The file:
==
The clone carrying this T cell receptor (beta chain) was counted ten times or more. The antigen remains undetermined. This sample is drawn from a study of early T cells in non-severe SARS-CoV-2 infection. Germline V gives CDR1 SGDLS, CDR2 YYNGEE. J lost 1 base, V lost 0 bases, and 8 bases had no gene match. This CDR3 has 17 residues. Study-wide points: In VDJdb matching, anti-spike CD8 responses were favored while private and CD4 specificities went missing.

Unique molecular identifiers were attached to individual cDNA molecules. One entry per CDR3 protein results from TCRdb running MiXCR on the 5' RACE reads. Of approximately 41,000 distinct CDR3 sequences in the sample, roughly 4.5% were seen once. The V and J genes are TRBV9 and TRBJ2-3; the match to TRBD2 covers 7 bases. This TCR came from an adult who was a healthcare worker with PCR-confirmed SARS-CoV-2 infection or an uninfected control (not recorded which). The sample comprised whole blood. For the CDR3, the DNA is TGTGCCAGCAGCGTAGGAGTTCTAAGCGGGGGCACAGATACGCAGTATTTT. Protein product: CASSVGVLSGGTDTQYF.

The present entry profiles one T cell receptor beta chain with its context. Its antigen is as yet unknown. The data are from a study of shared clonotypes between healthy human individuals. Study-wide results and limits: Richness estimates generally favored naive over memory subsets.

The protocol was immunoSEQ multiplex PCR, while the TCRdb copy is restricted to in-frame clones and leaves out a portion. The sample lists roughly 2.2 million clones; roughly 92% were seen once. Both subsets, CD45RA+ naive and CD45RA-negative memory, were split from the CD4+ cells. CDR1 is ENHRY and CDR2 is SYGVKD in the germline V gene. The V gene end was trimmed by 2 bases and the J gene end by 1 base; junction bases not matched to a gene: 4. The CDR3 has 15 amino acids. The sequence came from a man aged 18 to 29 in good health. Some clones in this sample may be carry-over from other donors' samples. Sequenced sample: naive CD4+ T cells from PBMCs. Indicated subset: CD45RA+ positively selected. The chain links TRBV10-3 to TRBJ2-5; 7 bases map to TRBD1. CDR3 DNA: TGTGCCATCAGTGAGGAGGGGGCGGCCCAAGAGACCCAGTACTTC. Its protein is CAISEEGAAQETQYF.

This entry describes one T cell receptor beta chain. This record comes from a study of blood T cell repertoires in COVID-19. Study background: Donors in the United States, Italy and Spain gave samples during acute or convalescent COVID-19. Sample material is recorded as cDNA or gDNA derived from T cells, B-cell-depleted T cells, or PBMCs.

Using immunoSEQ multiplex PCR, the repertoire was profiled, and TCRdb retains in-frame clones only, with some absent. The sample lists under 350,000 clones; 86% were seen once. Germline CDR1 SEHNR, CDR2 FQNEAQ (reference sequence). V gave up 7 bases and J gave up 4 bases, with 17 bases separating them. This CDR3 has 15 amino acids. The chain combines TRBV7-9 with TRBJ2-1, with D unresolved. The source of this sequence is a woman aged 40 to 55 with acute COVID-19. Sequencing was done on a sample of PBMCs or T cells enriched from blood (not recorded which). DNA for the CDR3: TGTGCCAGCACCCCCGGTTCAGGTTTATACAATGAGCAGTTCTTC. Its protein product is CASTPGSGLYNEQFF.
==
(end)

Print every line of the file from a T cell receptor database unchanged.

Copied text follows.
The clone carrying this T cell receptor (beta chain) was counted ten times or more. The antigen remains undetermined. This sample is drawn from a study of early T cells in non-severe SARS-CoV-2 infection. Germline V gives CDR1 SGDLS, CDR2 YYNGEE. J lost 1 base, V lost 0 bases, and 8 bases had no gene match. This CDR3 has 17 residues. Study-wide points: In VDJdb matching, anti-spike CD8 responses were favored while private and CD4 specificities went missing.

Unique molecular identifiers were attached to individual cDNA molecules. One entry per CDR3 protein results from TCRdb running MiXCR on the 5' RACE reads. Of approximately 41,000 distinct CDR3 sequences in the sample, roughly 4.5% were seen once. The V and J genes are TRBV9 and TRBJ2-3; the match to TRBD2 covers 7 bases. This TCR came from an adult who was a healthcare worker with PCR-confirmed SARS-CoV-2 infection or an uninfected control (not recorded which). The sample comprised whole blood. For the CDR3, the DNA is TGTGCCAGCAGCGTAGGAGTTCTAAGCGGGGGCACAGATACGCAGTATTTT. Protein product: CASSVGVLSGGTDTQYF.

The present entry profiles one T cell receptor beta chain with its context. Its antigen is as yet unknown. The data are from a study of shared clonotypes between healthy human individuals. Study-wide results and limits: Richness estimates generally favored naive over memory subsets.

The protocol was immunoSEQ multiplex PCR, while the TCRdb copy is restricted to in-frame clones and leaves out a portion. The sample lists roughly 2.2 million clones; roughly 92% were seen once. Both subsets, CD45RA+ naive and CD45RA-negative memory, were split from the CD4+ cells. CDR1 is ENHRY and CDR2 is SYGVKD in the germline V gene. The V gene end was trimmed by 2 bases and the J gene end by 1 base; junction bases not matched to a gene: 4. The CDR3 has 15 amino acids. The sequence came from a man aged 18 to 29 in good health. Some clones in this sample may be carry-over from other donors' samples. Sequenced sample: naive CD4+ T cells from PBMCs. Indicated subset: CD45RA+ positively selected. The chain links TRBV10-3 to TRBJ2-5; 7 bases map to TRBD1. CDR3 DNA: TGTGCCATCAGTGAGGAGGGGGCGGCCCAAGAGACCCAGTACTTC. Its protein is CAISEEGAAQETQYF.

This entry describes one T cell receptor beta chain. This record comes from a study of blood T cell repertoires in COVID-19. Study background: Donors in the United States, Italy and Spain gave samples during acute or convalescent COVID-19. Sample material is recorded as cDNA or gDNA derived from T cells, B-cell-depleted T cells, or PBMCs.

Using immunoSEQ multiplex PCR, the repertoire was profiled, and TCRdb retains in-frame clones only, with some absent. The sample lists under 350,000 clones; 86% were seen once. Germline CDR1 SEHNR, CDR2 FQNEAQ (reference sequence). V gave up 7 bases and J gave up 4 bases, with 17 bases separating them. This CDR3 has 15 amino acids. The chain combines TRBV7-9 with TRBJ2-1, with D unresolved. The source of this sequence is a woman aged 40 to 55 with acute COVID-19. Sequencing was done on a sample of PBMCs or T cells enriched from blood (not recorded which). DNA for the CDR3: TGTGCCAGCACCCCCGGTTCAGGTTTATACAATGAGCAGTTCTTC. Its protein product is CASTPGSGLYNEQFF.